Collins went on to appear in 27 games for the Falcons over the next two years, including a string of starts in place of Desmond Trufant on the way to Super Bowl 51. But the NFL also suspended him on four separate occasions, including three times for violating the league’s performance-enhancing drug policy.

The Falcons cut Collins less than three years after drafting him, midway through the 2017 season. Now 29, he has yet to play in another NFL game and has since joined the Toronto Argonauts of the Canadian Football League.

“It ended up being a miss for us on a second-rounder that we definitely needed to capitalize on,” said Dimitroff, who now hosts a podcast called “The GM Journey” where he talks shop with current GMs.

NFL Network analyst Marc Ross cited a similar example, where one of his teams picked an idea over the raw evaluation of a player.

Without disclosing specifics, he recalled a draft in which his team took an offensive lineman in the second round and then passed on their best player available in Round 3, because he was also an offensive lineman. They took a defensive tackle instead.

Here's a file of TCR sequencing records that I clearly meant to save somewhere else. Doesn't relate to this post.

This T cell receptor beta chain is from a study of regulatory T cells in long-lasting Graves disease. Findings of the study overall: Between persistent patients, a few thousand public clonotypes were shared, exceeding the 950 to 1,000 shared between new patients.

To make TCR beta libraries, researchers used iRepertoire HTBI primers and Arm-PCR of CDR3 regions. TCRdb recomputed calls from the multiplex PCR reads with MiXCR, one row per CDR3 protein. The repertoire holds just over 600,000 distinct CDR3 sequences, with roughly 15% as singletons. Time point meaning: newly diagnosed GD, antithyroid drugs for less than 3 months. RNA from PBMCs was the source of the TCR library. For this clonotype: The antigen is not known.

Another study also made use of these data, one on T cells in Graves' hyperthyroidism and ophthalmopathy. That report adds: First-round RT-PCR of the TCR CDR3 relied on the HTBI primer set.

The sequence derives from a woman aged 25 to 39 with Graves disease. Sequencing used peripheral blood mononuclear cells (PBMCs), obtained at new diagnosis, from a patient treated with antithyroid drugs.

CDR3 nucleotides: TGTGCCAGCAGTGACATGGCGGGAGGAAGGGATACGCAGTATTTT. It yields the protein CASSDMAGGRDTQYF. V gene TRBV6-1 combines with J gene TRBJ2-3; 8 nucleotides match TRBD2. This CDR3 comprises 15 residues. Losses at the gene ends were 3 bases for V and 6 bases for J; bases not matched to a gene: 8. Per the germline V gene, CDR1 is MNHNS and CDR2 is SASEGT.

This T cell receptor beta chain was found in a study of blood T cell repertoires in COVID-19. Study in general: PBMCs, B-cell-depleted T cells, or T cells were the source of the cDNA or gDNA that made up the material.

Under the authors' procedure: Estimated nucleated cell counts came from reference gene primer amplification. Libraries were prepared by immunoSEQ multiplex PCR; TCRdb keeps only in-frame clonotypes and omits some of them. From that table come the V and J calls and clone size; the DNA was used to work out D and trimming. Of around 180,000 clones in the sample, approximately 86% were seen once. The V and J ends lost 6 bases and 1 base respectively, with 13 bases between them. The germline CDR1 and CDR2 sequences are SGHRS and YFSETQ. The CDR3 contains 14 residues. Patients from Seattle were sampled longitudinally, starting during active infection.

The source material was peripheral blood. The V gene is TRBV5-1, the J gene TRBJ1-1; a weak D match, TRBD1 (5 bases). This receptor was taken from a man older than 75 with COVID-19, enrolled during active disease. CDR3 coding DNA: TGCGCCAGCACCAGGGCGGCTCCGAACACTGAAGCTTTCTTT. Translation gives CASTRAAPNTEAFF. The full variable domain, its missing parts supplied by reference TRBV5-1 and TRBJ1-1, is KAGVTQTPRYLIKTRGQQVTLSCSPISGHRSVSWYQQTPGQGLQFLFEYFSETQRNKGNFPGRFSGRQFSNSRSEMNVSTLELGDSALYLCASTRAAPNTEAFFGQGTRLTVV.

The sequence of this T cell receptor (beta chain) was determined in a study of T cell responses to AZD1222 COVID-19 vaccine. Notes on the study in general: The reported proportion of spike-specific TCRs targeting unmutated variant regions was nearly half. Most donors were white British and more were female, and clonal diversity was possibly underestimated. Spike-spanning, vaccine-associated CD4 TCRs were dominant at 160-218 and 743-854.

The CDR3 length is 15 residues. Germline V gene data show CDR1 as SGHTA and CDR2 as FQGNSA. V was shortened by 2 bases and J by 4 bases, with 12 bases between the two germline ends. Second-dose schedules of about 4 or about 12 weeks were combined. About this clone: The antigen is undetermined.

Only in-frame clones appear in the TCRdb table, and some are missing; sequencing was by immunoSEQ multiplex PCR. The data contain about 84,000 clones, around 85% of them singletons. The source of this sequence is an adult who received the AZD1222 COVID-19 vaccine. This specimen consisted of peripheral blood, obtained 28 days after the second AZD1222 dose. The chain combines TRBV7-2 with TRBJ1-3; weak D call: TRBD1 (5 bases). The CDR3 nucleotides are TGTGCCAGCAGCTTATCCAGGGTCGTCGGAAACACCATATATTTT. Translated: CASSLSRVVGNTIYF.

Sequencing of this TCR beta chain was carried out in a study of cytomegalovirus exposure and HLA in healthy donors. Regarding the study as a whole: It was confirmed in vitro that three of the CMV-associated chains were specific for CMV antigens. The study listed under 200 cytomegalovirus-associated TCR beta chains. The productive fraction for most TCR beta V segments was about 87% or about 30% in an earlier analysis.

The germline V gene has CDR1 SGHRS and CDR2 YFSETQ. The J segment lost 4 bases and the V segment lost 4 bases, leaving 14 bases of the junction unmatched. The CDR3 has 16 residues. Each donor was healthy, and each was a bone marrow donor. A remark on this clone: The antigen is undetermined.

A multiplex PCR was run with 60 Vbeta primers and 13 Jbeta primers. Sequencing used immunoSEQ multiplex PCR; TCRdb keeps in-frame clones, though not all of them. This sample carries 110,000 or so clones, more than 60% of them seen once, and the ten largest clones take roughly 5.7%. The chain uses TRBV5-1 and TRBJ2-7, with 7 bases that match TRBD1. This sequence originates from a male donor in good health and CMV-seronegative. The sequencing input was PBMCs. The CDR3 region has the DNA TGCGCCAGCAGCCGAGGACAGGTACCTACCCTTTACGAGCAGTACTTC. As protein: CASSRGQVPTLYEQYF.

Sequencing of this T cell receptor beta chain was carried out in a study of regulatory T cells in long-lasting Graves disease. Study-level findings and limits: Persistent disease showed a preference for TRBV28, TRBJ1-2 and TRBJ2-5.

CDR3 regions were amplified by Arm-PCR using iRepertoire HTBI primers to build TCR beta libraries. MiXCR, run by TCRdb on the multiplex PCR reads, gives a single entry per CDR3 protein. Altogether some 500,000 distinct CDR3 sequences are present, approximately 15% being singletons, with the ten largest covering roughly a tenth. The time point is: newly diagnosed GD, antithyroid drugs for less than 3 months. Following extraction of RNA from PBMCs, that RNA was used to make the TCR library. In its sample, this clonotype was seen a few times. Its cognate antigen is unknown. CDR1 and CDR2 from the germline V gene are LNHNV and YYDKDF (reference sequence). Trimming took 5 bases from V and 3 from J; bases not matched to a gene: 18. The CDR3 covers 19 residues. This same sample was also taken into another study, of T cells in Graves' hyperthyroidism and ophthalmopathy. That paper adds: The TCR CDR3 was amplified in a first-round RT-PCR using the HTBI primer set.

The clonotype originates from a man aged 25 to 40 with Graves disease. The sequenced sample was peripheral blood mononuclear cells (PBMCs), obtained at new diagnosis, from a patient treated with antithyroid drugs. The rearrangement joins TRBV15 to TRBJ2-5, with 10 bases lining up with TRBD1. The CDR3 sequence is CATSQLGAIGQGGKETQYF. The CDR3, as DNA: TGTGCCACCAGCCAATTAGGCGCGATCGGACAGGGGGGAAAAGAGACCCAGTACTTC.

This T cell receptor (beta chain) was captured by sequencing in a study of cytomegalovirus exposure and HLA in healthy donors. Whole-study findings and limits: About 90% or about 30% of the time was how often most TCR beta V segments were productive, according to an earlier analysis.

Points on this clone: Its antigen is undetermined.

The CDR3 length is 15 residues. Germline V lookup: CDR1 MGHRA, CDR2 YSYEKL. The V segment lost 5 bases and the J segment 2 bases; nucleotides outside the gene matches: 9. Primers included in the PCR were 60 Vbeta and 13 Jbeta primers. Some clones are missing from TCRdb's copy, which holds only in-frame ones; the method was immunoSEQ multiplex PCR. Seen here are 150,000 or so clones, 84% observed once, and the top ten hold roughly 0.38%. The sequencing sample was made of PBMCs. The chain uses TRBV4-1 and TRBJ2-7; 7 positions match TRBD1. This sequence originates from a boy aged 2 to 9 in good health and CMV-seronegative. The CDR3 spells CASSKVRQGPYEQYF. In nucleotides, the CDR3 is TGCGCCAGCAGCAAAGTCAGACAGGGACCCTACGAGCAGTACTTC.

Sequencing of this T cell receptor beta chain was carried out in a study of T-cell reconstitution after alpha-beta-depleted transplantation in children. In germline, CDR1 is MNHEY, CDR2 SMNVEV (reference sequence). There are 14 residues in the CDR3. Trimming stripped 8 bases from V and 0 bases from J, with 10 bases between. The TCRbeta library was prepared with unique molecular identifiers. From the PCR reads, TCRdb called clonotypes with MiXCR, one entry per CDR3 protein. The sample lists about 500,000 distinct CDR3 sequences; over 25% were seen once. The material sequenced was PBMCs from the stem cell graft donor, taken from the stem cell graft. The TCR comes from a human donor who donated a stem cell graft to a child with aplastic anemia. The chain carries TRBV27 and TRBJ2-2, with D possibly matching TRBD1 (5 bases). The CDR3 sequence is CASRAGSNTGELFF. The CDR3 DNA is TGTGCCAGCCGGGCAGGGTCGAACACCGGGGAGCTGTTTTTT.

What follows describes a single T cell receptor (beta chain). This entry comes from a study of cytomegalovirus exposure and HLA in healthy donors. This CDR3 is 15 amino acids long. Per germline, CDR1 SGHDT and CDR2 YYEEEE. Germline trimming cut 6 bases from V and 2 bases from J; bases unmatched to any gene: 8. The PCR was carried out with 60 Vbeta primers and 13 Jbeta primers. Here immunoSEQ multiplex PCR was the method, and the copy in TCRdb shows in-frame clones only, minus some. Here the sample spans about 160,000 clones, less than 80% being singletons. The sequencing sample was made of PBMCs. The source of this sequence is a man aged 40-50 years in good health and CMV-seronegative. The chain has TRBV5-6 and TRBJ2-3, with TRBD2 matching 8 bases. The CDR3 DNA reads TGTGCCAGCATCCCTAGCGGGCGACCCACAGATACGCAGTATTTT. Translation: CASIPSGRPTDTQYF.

“It’s not panic,” said Ross, who spent more than two decades in the scouting and personnel departments of the New York Giants, Buffalo Bills and Philadelphia Eagles. “You just overvalue a position of need as opposed to the positional value that you had already set.”

Ross said his staffs were constantly analyzing and re-evaluating past draft picks, as well as the process that led to selecting them. They looked for new ways to gauge prospects’ mental aptitude and work ethic, in particular, after identifying those two qualities as common themes in draft busts.